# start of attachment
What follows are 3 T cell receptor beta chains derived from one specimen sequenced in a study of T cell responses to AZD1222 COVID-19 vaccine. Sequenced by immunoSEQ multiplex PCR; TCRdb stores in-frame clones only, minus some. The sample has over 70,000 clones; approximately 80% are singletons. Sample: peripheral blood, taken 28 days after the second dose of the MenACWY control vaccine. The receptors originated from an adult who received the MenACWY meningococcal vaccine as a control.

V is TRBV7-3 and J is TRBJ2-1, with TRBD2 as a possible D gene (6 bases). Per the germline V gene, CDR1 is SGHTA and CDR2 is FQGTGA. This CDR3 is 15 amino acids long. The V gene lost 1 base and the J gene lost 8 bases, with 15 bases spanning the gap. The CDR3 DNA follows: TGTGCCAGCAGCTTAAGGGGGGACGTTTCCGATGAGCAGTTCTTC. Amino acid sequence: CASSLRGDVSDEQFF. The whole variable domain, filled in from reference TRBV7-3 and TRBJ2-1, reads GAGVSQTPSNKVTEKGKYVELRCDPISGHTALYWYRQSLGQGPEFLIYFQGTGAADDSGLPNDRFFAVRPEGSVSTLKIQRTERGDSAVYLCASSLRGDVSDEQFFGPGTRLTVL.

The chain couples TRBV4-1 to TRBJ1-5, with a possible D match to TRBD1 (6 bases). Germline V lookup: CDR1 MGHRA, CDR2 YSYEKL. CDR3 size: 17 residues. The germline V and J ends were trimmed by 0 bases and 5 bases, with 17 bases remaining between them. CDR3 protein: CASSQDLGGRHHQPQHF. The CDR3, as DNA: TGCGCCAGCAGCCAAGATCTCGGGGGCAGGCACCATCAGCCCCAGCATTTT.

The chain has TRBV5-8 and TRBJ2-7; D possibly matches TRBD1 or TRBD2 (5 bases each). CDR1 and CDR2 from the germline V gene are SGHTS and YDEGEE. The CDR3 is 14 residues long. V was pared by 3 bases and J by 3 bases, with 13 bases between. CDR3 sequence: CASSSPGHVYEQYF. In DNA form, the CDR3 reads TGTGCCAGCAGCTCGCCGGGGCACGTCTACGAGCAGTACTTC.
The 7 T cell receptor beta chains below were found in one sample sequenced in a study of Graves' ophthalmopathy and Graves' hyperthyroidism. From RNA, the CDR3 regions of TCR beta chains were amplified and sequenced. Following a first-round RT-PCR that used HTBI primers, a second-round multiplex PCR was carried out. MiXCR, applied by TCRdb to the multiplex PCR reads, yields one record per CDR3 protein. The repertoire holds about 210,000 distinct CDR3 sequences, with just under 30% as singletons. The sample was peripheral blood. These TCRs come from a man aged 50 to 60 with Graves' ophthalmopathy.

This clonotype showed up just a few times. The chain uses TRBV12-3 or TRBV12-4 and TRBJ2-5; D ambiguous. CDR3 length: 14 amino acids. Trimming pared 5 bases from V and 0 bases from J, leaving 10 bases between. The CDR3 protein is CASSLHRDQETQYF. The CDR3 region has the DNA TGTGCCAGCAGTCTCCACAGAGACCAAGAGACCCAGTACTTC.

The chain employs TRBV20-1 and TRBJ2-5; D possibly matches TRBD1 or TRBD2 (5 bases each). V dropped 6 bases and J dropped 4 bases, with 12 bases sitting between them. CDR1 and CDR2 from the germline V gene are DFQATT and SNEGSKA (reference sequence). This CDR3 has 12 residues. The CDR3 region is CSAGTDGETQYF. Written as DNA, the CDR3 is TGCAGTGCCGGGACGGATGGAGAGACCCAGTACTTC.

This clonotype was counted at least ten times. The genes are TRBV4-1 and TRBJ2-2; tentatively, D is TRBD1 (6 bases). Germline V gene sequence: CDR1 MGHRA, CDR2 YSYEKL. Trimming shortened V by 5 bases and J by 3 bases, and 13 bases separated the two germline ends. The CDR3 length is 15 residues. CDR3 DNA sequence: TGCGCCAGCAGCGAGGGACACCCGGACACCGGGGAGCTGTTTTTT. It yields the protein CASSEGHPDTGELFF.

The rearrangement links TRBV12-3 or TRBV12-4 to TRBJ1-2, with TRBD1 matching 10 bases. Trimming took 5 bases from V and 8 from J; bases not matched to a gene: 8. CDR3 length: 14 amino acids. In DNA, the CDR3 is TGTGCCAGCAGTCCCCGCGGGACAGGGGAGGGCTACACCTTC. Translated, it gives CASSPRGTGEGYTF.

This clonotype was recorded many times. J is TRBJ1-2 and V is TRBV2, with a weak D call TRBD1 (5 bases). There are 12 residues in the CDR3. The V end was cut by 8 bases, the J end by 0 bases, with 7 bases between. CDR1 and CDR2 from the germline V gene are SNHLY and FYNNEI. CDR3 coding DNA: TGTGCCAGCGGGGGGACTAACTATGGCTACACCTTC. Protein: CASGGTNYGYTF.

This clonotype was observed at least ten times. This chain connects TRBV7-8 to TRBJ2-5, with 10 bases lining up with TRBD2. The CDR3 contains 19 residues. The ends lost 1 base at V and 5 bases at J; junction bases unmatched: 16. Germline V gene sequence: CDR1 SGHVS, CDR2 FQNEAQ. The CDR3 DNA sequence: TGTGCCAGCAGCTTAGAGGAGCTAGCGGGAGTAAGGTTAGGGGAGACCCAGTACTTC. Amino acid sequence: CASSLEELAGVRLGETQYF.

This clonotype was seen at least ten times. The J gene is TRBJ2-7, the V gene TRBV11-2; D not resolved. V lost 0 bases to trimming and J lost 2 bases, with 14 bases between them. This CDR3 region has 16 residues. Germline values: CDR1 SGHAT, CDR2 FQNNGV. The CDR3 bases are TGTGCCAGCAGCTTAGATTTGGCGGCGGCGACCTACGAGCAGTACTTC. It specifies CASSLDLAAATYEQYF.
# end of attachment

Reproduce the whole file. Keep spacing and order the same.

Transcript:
What follows are 3 T cell receptor beta chains derived from one specimen sequenced in a study of T cell responses to AZD1222 COVID-19 vaccine. Sequenced by immunoSEQ multiplex PCR; TCRdb stores in-frame clones only, minus some. The sample has over 70,000 clones; approximately 80% are singletons. Sample: peripheral blood, taken 28 days after the second dose of the MenACWY control vaccine. The receptors originated from an adult who received the MenACWY meningococcal vaccine as a control.

V is TRBV7-3 and J is TRBJ2-1, with TRBD2 as a possible D gene (6 bases). Per the germline V gene, CDR1 is SGHTA and CDR2 is FQGTGA. This CDR3 is 15 amino acids long. The V gene lost 1 base and the J gene lost 8 bases, with 15 bases spanning the gap. The CDR3 DNA follows: TGTGCCAGCAGCTTAAGGGGGGACGTTTCCGATGAGCAGTTCTTC. Amino acid sequence: CASSLRGDVSDEQFF. The whole variable domain, filled in from reference TRBV7-3 and TRBJ2-1, reads GAGVSQTPSNKVTEKGKYVELRCDPISGHTALYWYRQSLGQGPEFLIYFQGTGAADDSGLPNDRFFAVRPEGSVSTLKIQRTERGDSAVYLCASSLRGDVSDEQFFGPGTRLTVL.

The chain couples TRBV4-1 to TRBJ1-5, with a possible D match to TRBD1 (6 bases). Germline V lookup: CDR1 MGHRA, CDR2 YSYEKL. CDR3 size: 17 residues. The germline V and J ends were trimmed by 0 bases and 5 bases, with 17 bases remaining between them. CDR3 protein: CASSQDLGGRHHQPQHF. The CDR3, as DNA: TGCGCCAGCAGCCAAGATCTCGGGGGCAGGCACCATCAGCCCCAGCATTTT.

The chain has TRBV5-8 and TRBJ2-7; D possibly matches TRBD1 or TRBD2 (5 bases each). CDR1 and CDR2 from the germline V gene are SGHTS and YDEGEE. The CDR3 is 14 residues long. V was pared by 3 bases and J by 3 bases, with 13 bases between. CDR3 sequence: CASSSPGHVYEQYF. In DNA form, the CDR3 reads TGTGCCAGCAGCTCGCCGGGGCACGTCTACGAGCAGTACTTC.
The 7 T cell receptor beta chains below were found in one sample sequenced in a study of Graves' ophthalmopathy and Graves' hyperthyroidism. From RNA, the CDR3 regions of TCR beta chains were amplified and sequenced. Following a first-round RT-PCR that used HTBI primers, a second-round multiplex PCR was carried out. MiXCR, applied by TCRdb to the multiplex PCR reads, yields one record per CDR3 protein. The repertoire holds about 210,000 distinct CDR3 sequences, with just under 30% as singletons. The sample was peripheral blood. These TCRs come from a man aged 50 to 60 with Graves' ophthalmopathy.

This clonotype showed up just a few times. The chain uses TRBV12-3 or TRBV12-4 and TRBJ2-5; D ambiguous. CDR3 length: 14 amino acids. Trimming pared 5 bases from V and 0 bases from J, leaving 10 bases between. The CDR3 protein is CASSLHRDQETQYF. The CDR3 region has the DNA TGTGCCAGCAGTCTCCACAGAGACCAAGAGACCCAGTACTTC.

The chain employs TRBV20-1 and TRBJ2-5; D possibly matches TRBD1 or TRBD2 (5 bases each). V dropped 6 bases and J dropped 4 bases, with 12 bases sitting between them. CDR1 and CDR2 from the germline V gene are DFQATT and SNEGSKA (reference sequence). This CDR3 has 12 residues. The CDR3 region is CSAGTDGETQYF. Written as DNA, the CDR3 is TGCAGTGCCGGGACGGATGGAGAGACCCAGTACTTC.

This clonotype was counted at least ten times. The genes are TRBV4-1 and TRBJ2-2; tentatively, D is TRBD1 (6 bases). Germline V gene sequence: CDR1 MGHRA, CDR2 YSYEKL. Trimming shortened V by 5 bases and J by 3 bases, and 13 bases separated the two germline ends. The CDR3 length is 15 residues. CDR3 DNA sequence: TGCGCCAGCAGCGAGGGACACCCGGACACCGGGGAGCTGTTTTTT. It yields the protein CASSEGHPDTGELFF.

The rearrangement links TRBV12-3 or TRBV12-4 to TRBJ1-2, with TRBD1 matching 10 bases. Trimming took 5 bases from V and 8 from J; bases not matched to a gene: 8. CDR3 length: 14 amino acids. In DNA, the CDR3 is TGTGCCAGCAGTCCCCGCGGGACAGGGGAGGGCTACACCTTC. Translated, it gives CASSPRGTGEGYTF.

This clonotype was recorded many times. J is TRBJ1-2 and V is TRBV2, with a weak D call TRBD1 (5 bases). There are 12 residues in the CDR3. The V end was cut by 8 bases, the J end by 0 bases, with 7 bases between. CDR1 and CDR2 from the germline V gene are SNHLY and FYNNEI. CDR3 coding DNA: TGTGCCAGCGGGGGGACTAACTATGGCTACACCTTC. Protein: CASGGTNYGYTF.

This clonotype was observed at least ten times. This chain connects TRBV7-8 to TRBJ2-5, with 10 bases lining up with TRBD2. The CDR3 contains 19 residues. The ends lost 1 base at V and 5 bases at J; junction bases unmatched: 16. Germline V gene sequence: CDR1 SGHVS, CDR2 FQNEAQ. The CDR3 DNA sequence: TGTGCCAGCAGCTTAGAGGAGCTAGCGGGAGTAAGGTTAGGGGAGACCCAGTACTTC. Amino acid sequence: CASSLEELAGVRLGETQYF.

This clonotype was seen at least ten times. The J gene is TRBJ2-7, the V gene TRBV11-2; D not resolved. V lost 0 bases to trimming and J lost 2 bases, with 14 bases between them. This CDR3 region has 16 residues. Germline values: CDR1 SGHAT, CDR2 FQNNGV. The CDR3 bases are TGTGCCAGCAGCTTAGATTTGGCGGCGGCGACCTACGAGCAGTACTTC. It specifies CASSLDLAAATYEQYF.